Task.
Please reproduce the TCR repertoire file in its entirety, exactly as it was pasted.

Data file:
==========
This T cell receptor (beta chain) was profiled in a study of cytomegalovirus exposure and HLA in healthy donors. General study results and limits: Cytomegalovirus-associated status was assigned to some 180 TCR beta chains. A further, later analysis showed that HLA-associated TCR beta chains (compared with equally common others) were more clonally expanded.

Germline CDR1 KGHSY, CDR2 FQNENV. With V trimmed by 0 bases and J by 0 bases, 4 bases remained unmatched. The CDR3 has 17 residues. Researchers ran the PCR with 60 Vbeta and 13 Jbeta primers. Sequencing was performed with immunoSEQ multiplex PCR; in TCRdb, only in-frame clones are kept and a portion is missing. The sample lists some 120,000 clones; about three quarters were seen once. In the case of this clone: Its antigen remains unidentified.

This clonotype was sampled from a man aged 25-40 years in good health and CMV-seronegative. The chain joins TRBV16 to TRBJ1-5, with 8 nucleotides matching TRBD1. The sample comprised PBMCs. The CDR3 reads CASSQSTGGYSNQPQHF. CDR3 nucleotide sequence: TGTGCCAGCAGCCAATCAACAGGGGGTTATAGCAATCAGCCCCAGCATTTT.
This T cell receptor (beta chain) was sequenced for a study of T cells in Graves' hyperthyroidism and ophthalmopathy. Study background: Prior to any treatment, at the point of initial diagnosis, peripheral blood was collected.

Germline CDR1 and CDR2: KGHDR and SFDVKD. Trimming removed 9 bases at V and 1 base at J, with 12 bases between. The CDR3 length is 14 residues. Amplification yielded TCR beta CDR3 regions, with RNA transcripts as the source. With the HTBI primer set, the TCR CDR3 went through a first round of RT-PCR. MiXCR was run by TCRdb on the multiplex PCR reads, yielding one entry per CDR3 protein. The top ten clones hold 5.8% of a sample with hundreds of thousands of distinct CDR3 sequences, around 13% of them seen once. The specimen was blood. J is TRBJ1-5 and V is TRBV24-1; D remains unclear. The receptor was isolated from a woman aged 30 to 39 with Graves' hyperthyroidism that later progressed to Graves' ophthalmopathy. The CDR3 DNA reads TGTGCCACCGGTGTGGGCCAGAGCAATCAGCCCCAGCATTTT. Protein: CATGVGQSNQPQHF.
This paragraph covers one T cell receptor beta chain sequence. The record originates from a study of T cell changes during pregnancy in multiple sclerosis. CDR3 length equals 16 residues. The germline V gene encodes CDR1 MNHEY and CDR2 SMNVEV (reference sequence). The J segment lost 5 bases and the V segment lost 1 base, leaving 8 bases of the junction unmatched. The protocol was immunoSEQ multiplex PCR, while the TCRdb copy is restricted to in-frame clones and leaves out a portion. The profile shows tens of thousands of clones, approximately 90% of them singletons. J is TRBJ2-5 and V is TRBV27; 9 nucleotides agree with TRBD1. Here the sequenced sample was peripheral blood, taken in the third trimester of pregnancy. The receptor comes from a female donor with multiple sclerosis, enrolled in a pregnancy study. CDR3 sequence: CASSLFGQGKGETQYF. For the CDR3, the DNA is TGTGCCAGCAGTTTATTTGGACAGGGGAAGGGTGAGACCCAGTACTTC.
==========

This T cell receptor (beta chain) was profiled in a study of cytomegalovirus exposure and HLA in healthy donors. General study results and limits: Cytomegalovirus-associated status was assigned to some 180 TCR beta chains. A further, later analysis showed that HLA-associated TCR beta chains (compared with equally common others) were more clonally expanded.

Germline CDR1 KGHSY, CDR2 FQNENV. With V trimmed by 0 bases and J by 0 bases, 4 bases remained unmatched. The CDR3 has 17 residues. Researchers ran the PCR with 60 Vbeta and 13 Jbeta primers. Sequencing was performed with immunoSEQ multiplex PCR; in TCRdb, only in-frame clones are kept and a portion is missing. The sample lists some 120,000 clones; about three quarters were seen once. In the case of this clone: Its antigen remains unidentified.

This clonotype was sampled from a man aged 25-40 years in good health and CMV-seronegative. The chain joins TRBV16 to TRBJ1-5, with 8 nucleotides matching TRBD1. The sample comprised PBMCs. The CDR3 reads CASSQSTGGYSNQPQHF. CDR3 nucleotide sequence: TGTGCCAGCAGCCAATCAACAGGGGGTTATAGCAATCAGCCCCAGCATTTT.
This T cell receptor (beta chain) was sequenced for a study of T cells in Graves' hyperthyroidism and ophthalmopathy. Study background: Prior to any treatment, at the point of initial diagnosis, peripheral blood was collected.

Germline CDR1 and CDR2: KGHDR and SFDVKD. Trimming removed 9 bases at V and 1 base at J, with 12 bases between. The CDR3 length is 14 residues. Amplification yielded TCR beta CDR3 regions, with RNA transcripts as the source. With the HTBI primer set, the TCR CDR3 went through a first round of RT-PCR. MiXCR was run by TCRdb on the multiplex PCR reads, yielding one entry per CDR3 protein. The top ten clones hold 5.8% of a sample with hundreds of thousands of distinct CDR3 sequences, around 13% of them seen once. The specimen was blood. J is TRBJ1-5 and V is TRBV24-1; D remains unclear. The receptor was isolated from a woman aged 30 to 39 with Graves' hyperthyroidism that later progressed to Graves' ophthalmopathy. The CDR3 DNA reads TGTGCCACCGGTGTGGGCCAGAGCAATCAGCCCCAGCATTTT. Protein: CATGVGQSNQPQHF.
This paragraph covers one T cell receptor beta chain sequence. The record originates from a study of T cell changes during pregnancy in multiple sclerosis. CDR3 length equals 16 residues. The germline V gene encodes CDR1 MNHEY and CDR2 SMNVEV (reference sequence). The J segment lost 5 bases and the V segment lost 1 base, leaving 8 bases of the junction unmatched. The protocol was immunoSEQ multiplex PCR, while the TCRdb copy is restricted to in-frame clones and leaves out a portion. The profile shows tens of thousands of clones, approximately 90% of them singletons. J is TRBJ2-5 and V is TRBV27; 9 nucleotides agree with TRBD1. Here the sequenced sample was peripheral blood, taken in the third trimester of pregnancy. The receptor comes from a female donor with multiple sclerosis, enrolled in a pregnancy study. CDR3 sequence: CASSLFGQGKGETQYF. For the CDR3, the DNA is TGTGCCAGCAGTTTATTTGGACAGGGGAAGGGTGAGACCCAGTACTTC.